Join Frank Rohmer for an in-depth discussion in this video Meet Final Cut Pro, part of Photography Video Workflow: Final Cut Pro + Canon 5D Mark II.
Apple designed Final Cut Pro to be a very powerful editing application. As a…matter of fact, they also designed it to be a very simple and easy to use, and…that's exactly why professional editors have embraced Final Cut Pro. …It's simple, easy and very powerful. So with that said, I would like to take a…moment to introduce the interface to you so that you're a little more…comfortable working with this application when you continue with the future…lessons in this training series.…So, let's start off in the upper left- hand corner of the interface and let's…talk about this window and this is called the Browser. Now, the Browser window…contains two major components that I'd like to address. The first component is…the Browser contains all of your projects and project elements. It also…contains Effects which is the second item that I want to address.…
If I Click on the Effects tab, notice how it comes forward. If I Click on a…Project tab, notice how that comes forward. Yes, this is a Project tab and the…
Photography Video Workflow: Final Cut Pro + Canon 5D Mark II was created and produced by Frank Rohmer. We are honored to host his material in the lynda.com library.
- Preparing system hardware for editing HD footage
- Creating a Canon 5D Mark II project preset for HD video
- Transferring and importing Canon HD video files into Final Cut Pro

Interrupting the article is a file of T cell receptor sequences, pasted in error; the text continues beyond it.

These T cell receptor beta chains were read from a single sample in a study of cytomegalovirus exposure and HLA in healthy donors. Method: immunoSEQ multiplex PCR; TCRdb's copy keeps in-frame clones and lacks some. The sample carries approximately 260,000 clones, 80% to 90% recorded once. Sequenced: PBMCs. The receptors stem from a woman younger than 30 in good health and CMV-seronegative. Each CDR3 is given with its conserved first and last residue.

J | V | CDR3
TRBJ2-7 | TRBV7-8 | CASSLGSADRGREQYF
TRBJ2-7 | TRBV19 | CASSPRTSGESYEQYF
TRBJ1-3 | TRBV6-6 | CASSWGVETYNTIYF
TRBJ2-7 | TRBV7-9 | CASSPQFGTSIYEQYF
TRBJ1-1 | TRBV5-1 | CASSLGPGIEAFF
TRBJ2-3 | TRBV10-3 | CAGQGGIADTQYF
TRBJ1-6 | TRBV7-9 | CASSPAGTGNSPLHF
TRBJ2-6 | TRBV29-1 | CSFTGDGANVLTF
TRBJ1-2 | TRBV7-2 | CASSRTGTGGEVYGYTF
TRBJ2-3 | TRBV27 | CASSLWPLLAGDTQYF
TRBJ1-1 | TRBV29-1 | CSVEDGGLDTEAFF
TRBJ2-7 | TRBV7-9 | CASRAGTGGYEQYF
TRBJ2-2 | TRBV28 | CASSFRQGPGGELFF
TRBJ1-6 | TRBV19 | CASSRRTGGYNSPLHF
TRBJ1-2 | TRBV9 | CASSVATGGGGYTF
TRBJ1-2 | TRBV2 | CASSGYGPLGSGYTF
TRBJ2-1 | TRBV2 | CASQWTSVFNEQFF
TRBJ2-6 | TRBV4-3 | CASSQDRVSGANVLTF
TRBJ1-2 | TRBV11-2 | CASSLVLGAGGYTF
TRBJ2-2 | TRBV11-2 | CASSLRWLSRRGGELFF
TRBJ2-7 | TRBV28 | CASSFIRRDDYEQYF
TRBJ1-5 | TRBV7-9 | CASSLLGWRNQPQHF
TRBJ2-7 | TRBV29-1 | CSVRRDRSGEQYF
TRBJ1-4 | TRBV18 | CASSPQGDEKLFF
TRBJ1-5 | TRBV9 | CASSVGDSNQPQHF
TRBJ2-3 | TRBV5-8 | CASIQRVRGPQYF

- Editing with three-point edits, drag and drop, and automated techniques
- Understanding transitions and filters for HD video
- Converting non-drop frame to drop frame for broadcasting
- Finishing a project out to DVD, Windows Media, Flash, or QuickTime
Skill Level Intermediate
Q: In the sequence in the "Auto sequence setup" chapter, the QuickTime video setting is set to H.264, after the instructor prompts us to import the movie into ProRes422 or similar. Therefore, my movie will be 422 and my QuickTime video compressor sequence setting is H.264. Shouldn’t the sequence be set to the same codec as the movie that has been imported?
A: The general rule is that you should edit your footage in the same codec that it was shot in unless you are shooting with a codec like H.264 (Canon, HDSLR cameras). Outside of the HDSLR circle, professional videographers will select a video camera that they believe has the best codec to shoot in. Once that selection has been made they'll typically leave the codec alone while editing.
In the case of Canon HDSLRs, the codec is very challenging to work with, hence the reason for transcoding to ProRes 422. Because H.264 is extremely tough for all editing systems, Canon recommends transcoding their H.264 native codec to ProRes 422. You don't have to do this. Final Cut Pro will edit either way.
Even if the sequence settings are different then the codec used, Final Cut Pro will allow you to go either way. You always have a choice. That's one of many reasons to use Final Cut Pro.